He found that his feet had carried him to the Keppel's Head while he thought, which was unfortunate as he would have liked to sit down with a pint and listen to the other officers for a while; he missed the cheerful society of his lieutenants nearly as much as he missed the sea itself (though he would not, and perhaps could not, have put either of those feelings into words, even in the privacy of his own mind). He turned away with another sigh and walked towards the nearest street where he knew of houses that would take lodgers.

He instinctively crossed to the other side of the road when he heard a carrying female voice upbraiding a lodger for something or other. The original subject of the scolding could no longer be determined, and Bush knew landladies in that mood well enough to know that discretion was the better part of valour. Ordinarily he would have stayed well away and not given the matter another thought. But there was something familiar in the subdued male voice that periodically spoke up in the intervals between invectives. Bush warily crossed the street again, doing his best to look like a casual passer-by, and stole a cautious glance at the unfortunate young officer standing on the stoop. At exactly the wrong time. Brown eyes met his and brightened with recognition. Horatio Hornblower spun around, completely ignoring his voluble landlady, and wrung Bush firmly by the hand. A little stupid with fatigue, for he had been on his feet since early that morning and had had little food, Bush found himself being led or dragged or shepherded into a room which already contained two cots and Archie Kennedy, and deposited in a chair. Hornblower was exercising a faculty Bush had not seen from him before, one of talking at a speed of several knots about subjects that seemed to range from Kennedy to whist to the prospects of the peace agreement, all woven together with the theme of how good it was to see Bush again.

"Let the man say something, Horatio," Kennedy said in mildly amused tones, and Hornblower, looking a little chagrined, stopped talking as suddenly as he had started.

Bush managed to stammer out a few words about his own pleasure at meeting Hornblower and Kennedy again. He meant every word of it, though his head was spinning a little from trying to follow Hornblower's conversation; on the Renown everyone had been rather subdued, but even in Kingston after their acquittal he could not recall the man having so much to say nor being so eager to say it all at once. However, he found himself a little awkward in the company of his friends now. There was much in his life at the moment that he did not care to discuss with them, for they were bound to make offers which he would be forced to refuse. It was for the same reason that he had left their letters unanswered, much as he would have liked to reply. But at the moment the two of them seemed content to supply their own conversation. Speaking at a more reasonable pace, Kennedy set to telling tales of their two months' stay in Portsmouth, the landlady's daughter, and Horatio's habits of playing whist. It was pleasant to listen to familiar voices again, and despite his own worries he found himself paying attention to Kennedy's talk.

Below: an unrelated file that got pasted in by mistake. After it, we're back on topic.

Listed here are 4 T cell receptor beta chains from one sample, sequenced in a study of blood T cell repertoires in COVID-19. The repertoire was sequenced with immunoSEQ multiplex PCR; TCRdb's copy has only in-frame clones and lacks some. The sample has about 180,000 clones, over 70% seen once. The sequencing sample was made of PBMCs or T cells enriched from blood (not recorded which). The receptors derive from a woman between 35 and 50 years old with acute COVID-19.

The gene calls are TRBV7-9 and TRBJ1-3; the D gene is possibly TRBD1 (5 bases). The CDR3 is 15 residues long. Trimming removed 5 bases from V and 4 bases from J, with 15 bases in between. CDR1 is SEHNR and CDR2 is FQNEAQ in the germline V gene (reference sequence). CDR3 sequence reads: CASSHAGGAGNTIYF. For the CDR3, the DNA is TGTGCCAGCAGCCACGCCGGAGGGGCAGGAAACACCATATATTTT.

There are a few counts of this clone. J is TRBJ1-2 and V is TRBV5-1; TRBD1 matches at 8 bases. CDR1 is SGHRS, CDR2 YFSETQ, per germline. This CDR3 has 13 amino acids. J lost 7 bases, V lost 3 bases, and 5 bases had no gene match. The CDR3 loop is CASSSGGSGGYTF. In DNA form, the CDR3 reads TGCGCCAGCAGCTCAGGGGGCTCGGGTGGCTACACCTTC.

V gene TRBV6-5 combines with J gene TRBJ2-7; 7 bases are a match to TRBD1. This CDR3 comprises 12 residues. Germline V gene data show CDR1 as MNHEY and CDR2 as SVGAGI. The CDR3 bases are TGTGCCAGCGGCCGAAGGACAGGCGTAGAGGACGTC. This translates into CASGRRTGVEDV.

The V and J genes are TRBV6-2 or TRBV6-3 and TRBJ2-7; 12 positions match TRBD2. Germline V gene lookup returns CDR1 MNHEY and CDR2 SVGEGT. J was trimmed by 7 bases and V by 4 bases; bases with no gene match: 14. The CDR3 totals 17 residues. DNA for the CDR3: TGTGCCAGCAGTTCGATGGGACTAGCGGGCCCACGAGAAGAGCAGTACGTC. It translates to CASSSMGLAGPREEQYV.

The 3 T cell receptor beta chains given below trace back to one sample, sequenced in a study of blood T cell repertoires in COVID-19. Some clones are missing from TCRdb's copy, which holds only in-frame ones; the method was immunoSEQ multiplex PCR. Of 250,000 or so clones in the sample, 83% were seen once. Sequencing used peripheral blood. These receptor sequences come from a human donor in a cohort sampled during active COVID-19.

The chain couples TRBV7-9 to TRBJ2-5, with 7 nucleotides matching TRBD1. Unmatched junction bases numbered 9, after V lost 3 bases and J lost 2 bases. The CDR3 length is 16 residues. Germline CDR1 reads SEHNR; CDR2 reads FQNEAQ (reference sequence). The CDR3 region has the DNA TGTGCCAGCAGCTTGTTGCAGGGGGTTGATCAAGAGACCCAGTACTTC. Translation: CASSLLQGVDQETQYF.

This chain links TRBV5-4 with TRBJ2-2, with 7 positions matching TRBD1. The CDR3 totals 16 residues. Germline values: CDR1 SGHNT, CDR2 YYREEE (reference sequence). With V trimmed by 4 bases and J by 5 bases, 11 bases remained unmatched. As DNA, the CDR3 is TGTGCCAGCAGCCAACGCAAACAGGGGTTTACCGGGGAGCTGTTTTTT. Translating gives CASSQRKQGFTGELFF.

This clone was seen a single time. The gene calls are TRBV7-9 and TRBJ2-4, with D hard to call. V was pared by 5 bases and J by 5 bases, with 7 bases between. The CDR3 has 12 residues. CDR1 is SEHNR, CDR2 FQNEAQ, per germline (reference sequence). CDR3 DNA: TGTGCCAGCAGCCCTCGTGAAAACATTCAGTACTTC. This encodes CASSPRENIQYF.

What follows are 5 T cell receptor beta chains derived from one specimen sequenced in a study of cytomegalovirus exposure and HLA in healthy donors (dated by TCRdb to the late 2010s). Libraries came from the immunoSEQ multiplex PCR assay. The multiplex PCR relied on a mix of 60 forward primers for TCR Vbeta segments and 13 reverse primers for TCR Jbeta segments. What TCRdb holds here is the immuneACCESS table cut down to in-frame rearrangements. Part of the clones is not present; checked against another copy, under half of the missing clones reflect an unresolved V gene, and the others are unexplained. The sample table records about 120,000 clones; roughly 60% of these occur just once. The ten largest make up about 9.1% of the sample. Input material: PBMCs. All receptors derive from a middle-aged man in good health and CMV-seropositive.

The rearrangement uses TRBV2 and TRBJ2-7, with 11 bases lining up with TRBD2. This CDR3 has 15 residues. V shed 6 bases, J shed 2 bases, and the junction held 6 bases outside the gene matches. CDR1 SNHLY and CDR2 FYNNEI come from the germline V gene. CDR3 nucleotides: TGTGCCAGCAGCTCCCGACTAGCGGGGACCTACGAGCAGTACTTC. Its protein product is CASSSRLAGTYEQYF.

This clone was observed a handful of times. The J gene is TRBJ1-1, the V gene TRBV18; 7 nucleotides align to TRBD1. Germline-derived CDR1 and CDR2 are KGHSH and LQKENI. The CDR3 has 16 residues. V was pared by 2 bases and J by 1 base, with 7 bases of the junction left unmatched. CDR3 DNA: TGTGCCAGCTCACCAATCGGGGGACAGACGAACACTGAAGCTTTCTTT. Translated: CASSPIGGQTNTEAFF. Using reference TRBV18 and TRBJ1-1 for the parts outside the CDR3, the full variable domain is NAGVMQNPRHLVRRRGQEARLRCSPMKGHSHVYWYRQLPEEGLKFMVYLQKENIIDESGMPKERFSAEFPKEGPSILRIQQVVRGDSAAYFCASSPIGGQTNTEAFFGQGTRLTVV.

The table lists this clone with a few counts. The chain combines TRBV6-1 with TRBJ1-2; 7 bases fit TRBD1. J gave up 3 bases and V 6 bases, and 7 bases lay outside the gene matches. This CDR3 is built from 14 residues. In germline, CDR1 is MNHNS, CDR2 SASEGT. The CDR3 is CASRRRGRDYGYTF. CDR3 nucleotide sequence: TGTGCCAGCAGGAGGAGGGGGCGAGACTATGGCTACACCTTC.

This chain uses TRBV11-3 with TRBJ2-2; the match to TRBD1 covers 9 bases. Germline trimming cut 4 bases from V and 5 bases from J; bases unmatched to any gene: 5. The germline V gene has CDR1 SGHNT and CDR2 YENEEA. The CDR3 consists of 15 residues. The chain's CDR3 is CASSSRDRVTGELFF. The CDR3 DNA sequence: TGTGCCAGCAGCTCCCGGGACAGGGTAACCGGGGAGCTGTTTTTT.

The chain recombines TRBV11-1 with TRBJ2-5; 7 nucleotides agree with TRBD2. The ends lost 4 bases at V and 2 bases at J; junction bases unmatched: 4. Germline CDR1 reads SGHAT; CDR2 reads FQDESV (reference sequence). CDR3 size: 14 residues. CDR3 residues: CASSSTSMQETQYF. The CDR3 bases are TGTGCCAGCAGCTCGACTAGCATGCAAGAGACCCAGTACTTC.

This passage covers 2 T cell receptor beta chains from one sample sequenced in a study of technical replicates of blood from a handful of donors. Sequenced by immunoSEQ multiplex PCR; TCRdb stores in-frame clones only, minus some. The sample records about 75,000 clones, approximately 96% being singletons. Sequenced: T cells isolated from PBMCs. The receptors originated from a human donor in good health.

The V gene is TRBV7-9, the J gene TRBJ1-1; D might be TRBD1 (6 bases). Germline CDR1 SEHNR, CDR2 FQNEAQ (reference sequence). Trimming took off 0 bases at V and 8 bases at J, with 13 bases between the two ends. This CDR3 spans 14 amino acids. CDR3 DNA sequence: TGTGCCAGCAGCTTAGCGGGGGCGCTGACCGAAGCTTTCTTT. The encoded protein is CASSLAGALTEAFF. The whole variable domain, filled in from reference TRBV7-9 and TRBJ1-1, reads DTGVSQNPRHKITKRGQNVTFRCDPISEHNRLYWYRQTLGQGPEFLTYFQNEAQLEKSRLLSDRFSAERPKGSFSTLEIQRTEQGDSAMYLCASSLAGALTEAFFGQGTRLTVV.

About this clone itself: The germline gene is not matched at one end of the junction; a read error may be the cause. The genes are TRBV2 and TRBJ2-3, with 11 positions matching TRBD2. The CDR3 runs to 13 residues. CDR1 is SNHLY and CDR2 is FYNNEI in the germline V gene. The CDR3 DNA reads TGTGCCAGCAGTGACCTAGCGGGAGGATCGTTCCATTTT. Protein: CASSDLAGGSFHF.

Archie looked closely at Bush as he summarised the most notable events of their stay in Portsmouth. The man looked a little dazed, but nearly anyone might have been after Horatio's welcome. Determined not to let their elusive friend slip away, Horatio had opened a hitherto-unsuspected font of small talk and proceeded to prattle cheerfully about anything and everything in a way that Archie honestly would have thought him incapable of. Bush clearly had been just as surprised from the way he had been looking at Horatio when the latter half-dragged him inside. No, the dazed look was natural enough. But Bush was paler and thinner than when Archie had last seen him, and had dropped heavily into his chair like a man who had not rested well for days. He gave Horatio a subtle nod, and the latter returned it. Bush was going to be staying the evening whether he liked it or not.

"You know," said Horatio once Archie had finished his piece but before the silence could become awkward, "I still haven't thanked you for rescuing me from Mrs. Mason's clutches, William."

Bush mumbled that it was nothing, still evidently a little off balance. Archie guessed that that had not exactly been his intent.

"I wouldn't call it nothing," Horatio replied with a smile. "But then you hadn't been standing on the stoop for ten minutes listening to a comprehensive list of your flaws as a lodger, an officer, and a man in general, so I shall forgive you for saying so."

"The lieutenants on your first ship were slack in their duties," Bush replied, returning the smile. "if you were never properly rated as a midshipman."

"Well I suppose that is true," Horatio answered. "And they certainly did their best. But even the lieutenants on old Justinian could hardly have been familiar with my faults as a lodger."

The conversation fell into a bit of a lull then. Bush had never been known for his loquacity, and now he began to shift uncomfortably, in what Archie suspected was a prelude to excusing himself for the night.

"Was it solely your good heart that led you to rescue Horatio from our fearsome landlady?" he asked, "Or did you have some errand here that you decided to abandon in favour of doing an old friend a good turn?"